Decline of women in the workforce is an 'alarming' HR trend
Employers are trying a variety of strategies to reduce employee turnover, but a major problem facing them is bringing women back into the workforce, Gartner says.
The COVID-19 pandemic has created a set of new labor force risks, but the leading HR trend may be the situation facing women workers.
Women left the workforce in droves during the pandemic because they were in industries, such as hospitality, that reduced operations, and were faced with addressing child care needs because of disruptions in daycare and schools, among other problems. There were "2 million fewer women in the labor force than before the pandemic," said Michelle Bowman, a member of the Federal Reserve Board of Governors, in a recent talk.
Women's global job losses due to the pandemic were 1.8 times greater than men's, said Katie Sutherland, an analyst at Gartner. "This should be alarming."
Women "are deprioritizing their careers" and leaving the workforce, Sutherland said, at the firm's ReimagineHR virtual conference. Recruiting alone won't solve the problem, she said. "Instead, work needs to be redesigned to suit the needs of women."
Sutherland said women want to control their schedules and not be excluded from promotions because they aren't in the office five days a week. Managers should be "assessing performance fairly, regardless of whether their team members are in the office or not."
Another HR trend facing employers is high turnover if employers do not offer remote work options.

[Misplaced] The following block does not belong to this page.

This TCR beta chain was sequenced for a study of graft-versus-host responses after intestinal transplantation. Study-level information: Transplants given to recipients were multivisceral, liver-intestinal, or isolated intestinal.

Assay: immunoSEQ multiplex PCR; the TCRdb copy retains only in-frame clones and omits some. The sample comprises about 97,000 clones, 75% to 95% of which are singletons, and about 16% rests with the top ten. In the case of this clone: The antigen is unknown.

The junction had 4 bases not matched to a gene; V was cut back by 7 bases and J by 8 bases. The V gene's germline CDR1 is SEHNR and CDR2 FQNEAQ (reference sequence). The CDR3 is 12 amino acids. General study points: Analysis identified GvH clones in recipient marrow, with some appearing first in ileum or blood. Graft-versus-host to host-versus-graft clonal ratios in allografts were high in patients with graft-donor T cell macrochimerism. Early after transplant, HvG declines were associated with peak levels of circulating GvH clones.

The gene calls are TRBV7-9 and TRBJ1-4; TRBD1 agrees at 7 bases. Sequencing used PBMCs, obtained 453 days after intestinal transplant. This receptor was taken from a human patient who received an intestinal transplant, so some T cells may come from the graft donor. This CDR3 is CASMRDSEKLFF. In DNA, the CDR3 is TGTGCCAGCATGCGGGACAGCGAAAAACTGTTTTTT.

Graham WallerAnalyst, Gartner
"Up to 39% of employees may leave if we force a hard return [to] Monday to Friday, nine to five," said Graham Waller, a Gartner analyst. Employees will want more flexible options and development opportunities to improve their career growth, he said.
In a recent survey of about 570 HR managers, 71% cited the offering of "more flexibility options" as the their top response to mitigating turnover. The next two priorities for stemming turnover involved training. In fourth place, cited by 43% of managers, was to "leverage talent analytics more to better understand retention risks."
Flexibility applies to front-line workers
Flexibility is still an option for front-line workers who staff retail stores and industrial shops, Waller said. Employers can give employees more options to work at different locations if there are multiple warehouses and retail outlets. Manufacturing companies are also providing employees with transparency about career opportunities.
Employers are responding with more flexible work options, said Vitorio Bretas, a Gartner analyst, during the conference.
In 2019, the percentage of flexible work jobs made up 3.7% of the total job postings; it was at almost % in 2021. This 4% increase works out to about 1.8 million job postings, Bretas said. It is an HR trend that is happening across industries, he added.
As far as remote work's impact on pay, while some firms are reducing the pay of employees who move to low-wage locations, many other firms aren't making any changes at all, Bretas said. "There's no right or wrong approach," he said.
Patrick Thibodeau covers HCM and ERP technologies for TechTarget. He's worked for more than two decades as an enterprise IT reporter.